Essay in The Offing

I’m delighted to share that my first ever creative nonfiction piece is up at The Offing! (It’s a little scary, too, to be so vulnerable on the internet. Being a writer is strange.) Huge thanks to Eddie Bruce-Jones for the thoughtful editing, and to Steffan Triplett and everyone working behind the scenes at the magazine. The Offing has published so much excellent, daring writing—take a moment to browse their archive.

Photo by Annie Spratt
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New Story in Alaska Quarterly Review

I’m thrilled to have a short story in the current issue of Alaska Quarterly Review! Many thanks to Ron Spatz and the entire team at AQR. I’m reading the issue now, and it’s a pleasure and an honor to have my writing appear in such excellent company. You can order print or digital copies of this issue and previous ones on the AQR website. And did you know the magazine hosts a reading series on YouTube?

Residencies, Conferences, Grants, and Resources for Writers Who Are Parents

When I was a parent to a very small child, I couldn’t figure out how to fit in much writing, or exercise, or sleep, or a million other things. I would daydream of an expanse of unbroken time, vaguely recalling what it had been like to concentrate for more than fifteen minutes on any one thing. Sometimes, I wished for a second me to hold the baby for five minutes. Or, sleep, a solid week of it to catch me up, so I could become fully human again. I wished for a room for only writing, but I didn’t apply to any residencies—not even when my child was older, talking nonstop, no longer helpless—though I’d found residencies magical before becoming a parent. The hurtles seemed too hard to clear, starting with the sheer amount of time many programs offer (often a full month), far more time than I could bear to spend apart from my child (or afford to take off from work). On top of that, there was the daunting task of finding the extra childcare needed in my absence.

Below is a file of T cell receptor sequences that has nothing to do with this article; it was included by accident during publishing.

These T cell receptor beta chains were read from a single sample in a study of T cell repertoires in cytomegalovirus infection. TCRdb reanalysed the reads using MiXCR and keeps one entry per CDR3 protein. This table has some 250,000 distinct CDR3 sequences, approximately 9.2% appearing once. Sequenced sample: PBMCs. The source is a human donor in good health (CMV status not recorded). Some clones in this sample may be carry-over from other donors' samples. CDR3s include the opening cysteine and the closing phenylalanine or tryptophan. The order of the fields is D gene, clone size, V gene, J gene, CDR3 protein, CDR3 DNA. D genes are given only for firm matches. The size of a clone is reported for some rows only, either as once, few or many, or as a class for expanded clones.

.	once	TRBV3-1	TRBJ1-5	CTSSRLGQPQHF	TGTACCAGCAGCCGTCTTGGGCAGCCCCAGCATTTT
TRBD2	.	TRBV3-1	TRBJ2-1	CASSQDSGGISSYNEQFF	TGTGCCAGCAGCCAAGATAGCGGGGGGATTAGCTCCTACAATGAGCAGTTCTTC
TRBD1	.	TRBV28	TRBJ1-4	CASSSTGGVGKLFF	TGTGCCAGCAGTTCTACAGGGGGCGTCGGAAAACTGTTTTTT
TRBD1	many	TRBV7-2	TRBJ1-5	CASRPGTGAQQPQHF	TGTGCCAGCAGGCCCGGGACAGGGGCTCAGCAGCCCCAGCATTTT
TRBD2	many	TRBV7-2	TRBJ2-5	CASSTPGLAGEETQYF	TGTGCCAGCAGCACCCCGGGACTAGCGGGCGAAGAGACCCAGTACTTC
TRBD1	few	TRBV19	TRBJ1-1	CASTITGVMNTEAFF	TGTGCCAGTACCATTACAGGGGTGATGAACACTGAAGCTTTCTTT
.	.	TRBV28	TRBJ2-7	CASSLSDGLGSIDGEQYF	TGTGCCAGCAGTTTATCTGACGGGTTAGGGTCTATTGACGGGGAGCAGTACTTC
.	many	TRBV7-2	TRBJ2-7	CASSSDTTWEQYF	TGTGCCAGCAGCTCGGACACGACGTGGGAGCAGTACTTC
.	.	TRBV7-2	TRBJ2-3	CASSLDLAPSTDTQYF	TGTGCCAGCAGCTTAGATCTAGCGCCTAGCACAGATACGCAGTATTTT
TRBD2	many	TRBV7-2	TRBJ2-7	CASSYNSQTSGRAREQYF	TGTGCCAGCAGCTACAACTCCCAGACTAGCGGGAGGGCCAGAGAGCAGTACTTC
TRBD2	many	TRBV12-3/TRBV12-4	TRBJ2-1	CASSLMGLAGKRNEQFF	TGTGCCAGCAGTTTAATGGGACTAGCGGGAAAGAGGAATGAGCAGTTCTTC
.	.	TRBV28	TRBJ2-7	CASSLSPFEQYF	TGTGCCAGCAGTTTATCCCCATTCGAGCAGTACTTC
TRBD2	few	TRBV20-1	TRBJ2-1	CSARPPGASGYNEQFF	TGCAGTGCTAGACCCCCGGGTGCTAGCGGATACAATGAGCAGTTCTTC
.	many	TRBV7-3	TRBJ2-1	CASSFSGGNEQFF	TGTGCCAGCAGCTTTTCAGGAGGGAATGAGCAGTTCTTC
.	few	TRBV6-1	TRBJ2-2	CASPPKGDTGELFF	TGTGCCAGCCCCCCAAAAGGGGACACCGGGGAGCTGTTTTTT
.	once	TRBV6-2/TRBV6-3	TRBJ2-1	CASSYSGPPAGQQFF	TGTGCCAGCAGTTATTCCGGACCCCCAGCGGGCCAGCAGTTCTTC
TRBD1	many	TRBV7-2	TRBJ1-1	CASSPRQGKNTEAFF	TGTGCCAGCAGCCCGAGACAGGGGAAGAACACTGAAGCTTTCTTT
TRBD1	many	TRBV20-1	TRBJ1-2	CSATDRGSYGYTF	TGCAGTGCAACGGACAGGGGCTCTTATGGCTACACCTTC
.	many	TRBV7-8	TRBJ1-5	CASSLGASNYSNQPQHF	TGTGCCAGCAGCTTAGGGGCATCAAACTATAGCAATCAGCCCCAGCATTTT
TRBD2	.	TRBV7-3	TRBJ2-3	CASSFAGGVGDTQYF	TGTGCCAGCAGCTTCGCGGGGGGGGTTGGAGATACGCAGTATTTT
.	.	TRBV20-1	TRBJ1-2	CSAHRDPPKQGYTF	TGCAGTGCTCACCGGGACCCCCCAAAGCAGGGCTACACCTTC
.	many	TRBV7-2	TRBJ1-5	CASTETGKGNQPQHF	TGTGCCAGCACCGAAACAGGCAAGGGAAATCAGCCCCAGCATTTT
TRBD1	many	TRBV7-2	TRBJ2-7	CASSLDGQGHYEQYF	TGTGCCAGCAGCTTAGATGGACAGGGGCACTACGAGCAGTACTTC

Lucky for all writers bent on continuing the species, there are more and more programs that give time and space to parent-writers in ways that may work better for more families. There are other opportunities, too. This is a roundup of what I’ve found. (Details change, and I’m not keeping close track, though I do update this list occasionally. Please refer to each program’s website for the most current information.)


  • SPACE at Ryder Farm Family Residency: A week-long residency that welcomes artists and their children. Children must be between the ages of three and twelve, and will take part in nature-focused arts programming while parents are working.
  • Marble House Project Family Residency: “Marble House Project offers one session per season in our residency program that is family friendly. Accepted artists can bring their spouse/partner and children. Each family is provided with housing, studio space and food in a communal atmosphere. Art and ecology programming and other physical and enriching activities are provided for the children (aged 3-14) weekdays…”  
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New Story Online at Epiphany Lit Journal